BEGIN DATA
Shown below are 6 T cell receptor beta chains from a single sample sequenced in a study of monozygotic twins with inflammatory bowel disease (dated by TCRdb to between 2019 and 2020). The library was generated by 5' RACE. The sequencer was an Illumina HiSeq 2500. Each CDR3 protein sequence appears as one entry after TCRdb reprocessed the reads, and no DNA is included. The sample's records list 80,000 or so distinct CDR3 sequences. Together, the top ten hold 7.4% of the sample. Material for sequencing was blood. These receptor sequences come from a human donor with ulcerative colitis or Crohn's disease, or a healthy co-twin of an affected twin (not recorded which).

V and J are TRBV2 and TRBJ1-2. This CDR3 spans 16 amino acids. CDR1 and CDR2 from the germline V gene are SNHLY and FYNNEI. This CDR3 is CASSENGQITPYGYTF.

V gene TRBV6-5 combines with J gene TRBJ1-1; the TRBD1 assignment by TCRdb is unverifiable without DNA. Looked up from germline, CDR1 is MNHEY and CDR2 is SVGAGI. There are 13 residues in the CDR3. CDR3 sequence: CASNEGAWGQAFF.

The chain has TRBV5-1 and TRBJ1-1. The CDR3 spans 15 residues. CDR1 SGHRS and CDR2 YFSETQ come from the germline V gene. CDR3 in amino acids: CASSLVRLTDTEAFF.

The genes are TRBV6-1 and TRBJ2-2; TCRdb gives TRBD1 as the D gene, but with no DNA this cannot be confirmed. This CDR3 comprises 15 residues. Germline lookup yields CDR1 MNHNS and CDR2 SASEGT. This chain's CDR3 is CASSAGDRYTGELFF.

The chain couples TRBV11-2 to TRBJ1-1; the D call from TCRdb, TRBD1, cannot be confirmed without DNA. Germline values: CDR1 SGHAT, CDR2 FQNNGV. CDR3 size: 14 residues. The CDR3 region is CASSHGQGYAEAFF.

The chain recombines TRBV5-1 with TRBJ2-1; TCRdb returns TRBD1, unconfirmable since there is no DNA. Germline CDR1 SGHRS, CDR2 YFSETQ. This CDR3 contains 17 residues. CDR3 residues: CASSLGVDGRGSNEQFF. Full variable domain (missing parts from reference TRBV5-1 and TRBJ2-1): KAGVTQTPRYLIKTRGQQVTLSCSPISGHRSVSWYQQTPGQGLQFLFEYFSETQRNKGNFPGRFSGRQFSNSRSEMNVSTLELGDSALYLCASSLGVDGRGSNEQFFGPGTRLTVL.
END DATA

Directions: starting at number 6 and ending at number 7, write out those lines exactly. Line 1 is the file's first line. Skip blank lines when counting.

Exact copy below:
The chain couples TRBV11-2 to TRBJ1-1; the D call from TCRdb, TRBD1, cannot be confirmed without DNA. Germline values: CDR1 SGHAT, CDR2 FQNNGV. CDR3 size: 14 residues. The CDR3 region is CASSHGQGYAEAFF.

The chain recombines TRBV5-1 with TRBJ2-1; TCRdb returns TRBD1, unconfirmable since there is no DNA. Germline CDR1 SGHRS, CDR2 YFSETQ. This CDR3 contains 17 residues. CDR3 residues: CASSLGVDGRGSNEQFF. Full variable domain (missing parts from reference TRBV5-1 and TRBJ2-1): KAGVTQTPRYLIKTRGQQVTLSCSPISGHRSVSWYQQTPGQGLQFLFEYFSETQRNKGNFPGRFSGRQFSNSRSEMNVSTLELGDSALYLCASSLGVDGRGSNEQFFGPGTRLTVL.